Why Am I So Open About My Migraine Disease?
Chronic Migraine has stolen so much from my life. It has also given me much in return for all of the pain and stolen dreams. One of those great blessings I count each day is my audience here at Migraine.com.
Although many readers write to tell me they appreciate my openness, there are many times I have been laughed or sneered at because I have made my life and my health such an open book. Sadly, some of that has even come from other Migraineurs. I am a bit odd in this fashion, and my extended family shakes their heads in wonderment and asks me “Why on earth would you want to share THAT?”
There is however, a good reason I was nominated so many times for the TMI (Too Much Information) award at WEGO Health this year. There is virtually nothing about my health that I won’t share with someone who needs to hear it and I know how vitally important and even life saving it can be for a patient to read the unvarnished truth about their illness and recognize themselves and the things in their lives they can’t talk to other people about.
I know the importance of this because I was there once myself.
I had been told that I was “hopeless” and that there was nothing else to be done for me. Knowing I could not go on any longer suffering as I had, the only choice I saw was too horrific to think about. But life continuing on this way for 40 more years was just as horrific to consider. I needed that light at the end of the tunnel that meant there was still hope.
I felt empty handed and grasping at the darkness.
I despised the internet, but went online and found not only hope, but help. I found others like me and for the first time I didn’t feel completely alone. I learned more about my illnesses and how to live with them while seeking better management and treatment. I learned how to be a better patient.
Those patients who opened up their lives to me probably saved my life. Some know who they are, others do not because I didn’t always interact, but I was lurking and learning . They certainly saved my health and I know they definitely made my life infinitely better. As a result I was also able to help my kids. Then I went on to become active as an educator and advocate myself, just praying that I could help even one more person who was in the bad place I was when I started.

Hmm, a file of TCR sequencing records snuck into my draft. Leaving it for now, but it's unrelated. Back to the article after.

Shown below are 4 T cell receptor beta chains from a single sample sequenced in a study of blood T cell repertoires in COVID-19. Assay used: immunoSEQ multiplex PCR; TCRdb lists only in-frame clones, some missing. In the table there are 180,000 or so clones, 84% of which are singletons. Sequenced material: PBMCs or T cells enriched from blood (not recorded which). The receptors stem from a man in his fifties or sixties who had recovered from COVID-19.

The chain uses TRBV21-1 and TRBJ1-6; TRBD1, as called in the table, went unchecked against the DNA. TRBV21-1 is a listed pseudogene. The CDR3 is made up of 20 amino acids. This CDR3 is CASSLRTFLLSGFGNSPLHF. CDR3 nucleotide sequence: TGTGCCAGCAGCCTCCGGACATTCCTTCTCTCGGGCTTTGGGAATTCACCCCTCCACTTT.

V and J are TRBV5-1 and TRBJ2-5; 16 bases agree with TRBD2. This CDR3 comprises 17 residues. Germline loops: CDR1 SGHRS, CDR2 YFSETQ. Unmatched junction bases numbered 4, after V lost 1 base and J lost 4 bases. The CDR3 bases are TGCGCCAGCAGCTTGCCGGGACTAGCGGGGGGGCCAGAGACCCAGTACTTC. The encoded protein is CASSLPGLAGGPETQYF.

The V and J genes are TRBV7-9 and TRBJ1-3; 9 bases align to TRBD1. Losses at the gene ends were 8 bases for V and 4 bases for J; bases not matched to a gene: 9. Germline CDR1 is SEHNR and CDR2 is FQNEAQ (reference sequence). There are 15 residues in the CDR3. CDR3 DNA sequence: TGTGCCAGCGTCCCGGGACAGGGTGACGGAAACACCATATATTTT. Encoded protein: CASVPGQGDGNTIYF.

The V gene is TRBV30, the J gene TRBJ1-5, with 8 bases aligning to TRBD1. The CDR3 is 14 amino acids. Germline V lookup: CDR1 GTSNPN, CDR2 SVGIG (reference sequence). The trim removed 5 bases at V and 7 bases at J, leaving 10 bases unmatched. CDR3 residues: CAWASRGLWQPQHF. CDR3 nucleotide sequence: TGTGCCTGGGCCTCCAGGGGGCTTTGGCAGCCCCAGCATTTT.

Has my openness ever come back to bite me?
Beyond the laughs and sneers, there is the stigma we all endure that is compounded when a million people know intimate details about your life vs. 10.
I’ve lost friends and a job over it.
You see, I nearly died from an accident while in the hospital, ironically for a Migraine. As a result, a good part of me feels that I am living on borrowed time. Each moment is an extra gift. In a sense, it feels like I have nothing to lose.
But, isn’t it funny how I can reveal personal things to perfect strangers or people I have never met, but when it comes to those I know and love, I clam up?
Honestly, I am afraid to reveal what I do online to people I know because I fear judgment. My doctors have no idea what I do. Only 1 or 2 people in the town in which we live have even an inkling of what I do all day long. My extended family barely knows I work online let alone for whom, and have little interest in what I have to say, though when they ask I open up to them. Ironically, this is totally okay with me because I think I would feel very strange if they knew all these details I share with you, my Migraine audience.
It’s like this: I feel that we are a part of a different kind of family. A reluctant part of a family we all wish we could disown, but family nonetheless. We read each other’s stories and nod our head in knowing understanding. We reach out to each other in compassion and empathy. We create bonds with people we’ve never met because we know that when we are in trouble, they are there waiting for us with open arms and encouragement. We agree with each other, and sometimes we disagree too. We share intimate details of our lives with each other, because doing so gives us the strength to go on. It is an outlet. But it is more than that. It is a different kind of relationship that I can’t really even describe.
This is my choice. For me. For my life, and my experiences.
If you see me write about a family member or friend, it is because we’ve discussed it and I have their permission. They did not choose to give intimate details of their lives online. Someday they may choose to, and because I know their lives so well and how helpful their experiences could be I encourage that, but that is up to them.
I did not choose this life. It chose me. Was given to me. I can either drown in sorrow and pity, or do something about it.
So, I choose to try…
This is my submission for the September 2012 Headache & Migraine Disease Blog Carnival. For more information about the Carnival visit: http://bit.ly/migrainecarnival.